Blog Entry

The LM324 Quad Op-Amp Line Follower Robot with Pulse Width Modulation

January 14, 2011 by , under Robotics.

Designing a simple and yet functional Line Follower Robot (LFR) is always a fascinating and challenging subject to be learned, the LFR actually could be implemented in many ways start from a simple two transistors to a sophisticated PID (Proportional, Integrate and Differential) which take advantage of the programmable feature of microcontroller to calculate the PID equation to successfully navigate the black track line on a white background surface.

Designing a non microcontroller based LFR is quite challenging tasks as we need to limit the electronic components numbers so the LFR will not too complicated to be built by most average robotics beginners or electronic hobbyists, but at the same time we need to have a good speed control mechanism in order for the LFR to navigate the black track line successfully. The microcontroller based design LFR in the other hand is a popular choice because it reduces a number of electronic components significantly while still providing a flexible programmable control to the LFR.

On this tutorial we are going to build yet another LFR using just the standard analog components easily found on the market but use the same speed control method technique found in many good microcontroller based Line Follower Robot design. As the result we could get a good precision analog line follower robot that comparable to the microcontroller based Line Follower Robot design. On this tutorial you will also learn many useful information of how to use the operational amplifier.

The Line Follower Robot

This Line Follower Robot basically use a Cadmium Sulphide (CdS) photocell sensor or known as Light Dependent Resistor (LDR) and the high intensity blue Light Emitting Diode (LED) to illuminate the area under the photocell sensor to sense the black track line and the DC motor speed control technique to navigate the black line track as shown on this following picture:

The easy method to navigate the black track line is to turn ON and OFF the left or the right DC motor according to the sensor reading (black turn OFF and white turn ON), but using this method will make the LFR to move in zigzag way. By proportionally control both left and right DC motor speed according to the light intensity level received by the photocell sensor (reflected back by the black track line) we could make the LFR easily navigate this track. The common technique to control the motor speed efficiently is to use a pulse signal known as the pulse width modulation or PWM for short.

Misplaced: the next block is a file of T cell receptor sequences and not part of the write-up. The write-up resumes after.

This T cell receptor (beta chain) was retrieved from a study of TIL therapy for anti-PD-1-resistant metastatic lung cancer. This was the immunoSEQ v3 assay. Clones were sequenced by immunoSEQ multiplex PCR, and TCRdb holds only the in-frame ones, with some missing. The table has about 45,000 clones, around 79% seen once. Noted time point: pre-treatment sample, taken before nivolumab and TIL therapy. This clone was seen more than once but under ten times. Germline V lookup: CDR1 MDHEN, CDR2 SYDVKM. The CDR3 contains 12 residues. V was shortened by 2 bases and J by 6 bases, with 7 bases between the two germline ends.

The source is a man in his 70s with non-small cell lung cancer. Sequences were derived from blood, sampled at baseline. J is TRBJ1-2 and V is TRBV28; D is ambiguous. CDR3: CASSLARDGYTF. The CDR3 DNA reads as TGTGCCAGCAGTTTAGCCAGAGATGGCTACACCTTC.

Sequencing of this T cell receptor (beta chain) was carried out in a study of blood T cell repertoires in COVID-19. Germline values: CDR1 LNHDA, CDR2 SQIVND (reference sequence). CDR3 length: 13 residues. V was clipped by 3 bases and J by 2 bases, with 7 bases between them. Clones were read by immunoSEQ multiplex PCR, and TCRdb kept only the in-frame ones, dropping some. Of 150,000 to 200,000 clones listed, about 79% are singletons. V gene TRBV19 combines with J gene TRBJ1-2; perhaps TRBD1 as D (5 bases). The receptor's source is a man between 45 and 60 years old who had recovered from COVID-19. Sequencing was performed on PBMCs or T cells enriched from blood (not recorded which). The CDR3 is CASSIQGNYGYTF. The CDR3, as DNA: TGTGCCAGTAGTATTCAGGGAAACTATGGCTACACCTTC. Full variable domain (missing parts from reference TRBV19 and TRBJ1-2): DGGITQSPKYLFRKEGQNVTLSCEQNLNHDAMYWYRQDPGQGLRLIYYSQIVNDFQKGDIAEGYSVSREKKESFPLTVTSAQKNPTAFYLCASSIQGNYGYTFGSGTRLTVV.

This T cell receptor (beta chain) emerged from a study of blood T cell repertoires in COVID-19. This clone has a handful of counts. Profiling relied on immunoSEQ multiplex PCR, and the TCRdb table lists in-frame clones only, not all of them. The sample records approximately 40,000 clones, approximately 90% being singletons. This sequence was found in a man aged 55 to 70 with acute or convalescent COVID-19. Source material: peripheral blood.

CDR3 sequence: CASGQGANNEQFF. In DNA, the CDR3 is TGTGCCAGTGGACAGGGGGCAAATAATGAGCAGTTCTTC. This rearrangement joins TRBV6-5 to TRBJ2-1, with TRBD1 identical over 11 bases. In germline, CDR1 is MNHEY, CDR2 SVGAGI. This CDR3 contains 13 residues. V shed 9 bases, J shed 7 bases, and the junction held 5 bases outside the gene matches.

PWM basically is an ON and OFF pulse signal with a constant period or frequency. The proportion of pulse ON time to the pulse period is called a “duty cycle” and it expressed in percentage. For example if the proportion of pulse ON time is 50% to the total pulse period than we say that the PWM duty cycle is 50%. The PWM duty cycle percentage is corresponding to the average power produced by the pulse signal; the lower percentage produces less power than the higher percentage.

Therefore by changing the PWM duty cycles we could change the average voltage across the DC motor terminals, this mean we could vary the DC motor speed just by changing the PWM duty cycle. Therefore to make the LFR smoothly navigate the black track line, we have to adjust the PWM duty cycle according to the photocell sensor reading. The brighter light intensity level received by sensor (sensor is on the white surface) will result in higher PWM duty cycle percentage and the darker light intensity level (sensor is on the black line) received by photocell sensor will result in lower PWM duty cycle percentage.

By converting each of the photocell sensor light intensity level reading to the corresponding voltage level we could achieve this objective by using what is known as the Voltage Control Pulse Width Modulation principal.

Actually generating the PWM signal is easier with microcontroller instead of discrete components because all you have to do is to program the microcontroller PWM peripheral to do the task. On this tutorial we will learn of how to build this LFR with Voltage Control PWM using the same working principal found in many today’s modern microcontroller but using just the analog electronic components.

Now let list down the necessary electronic and other supported components to build this awesome LFR: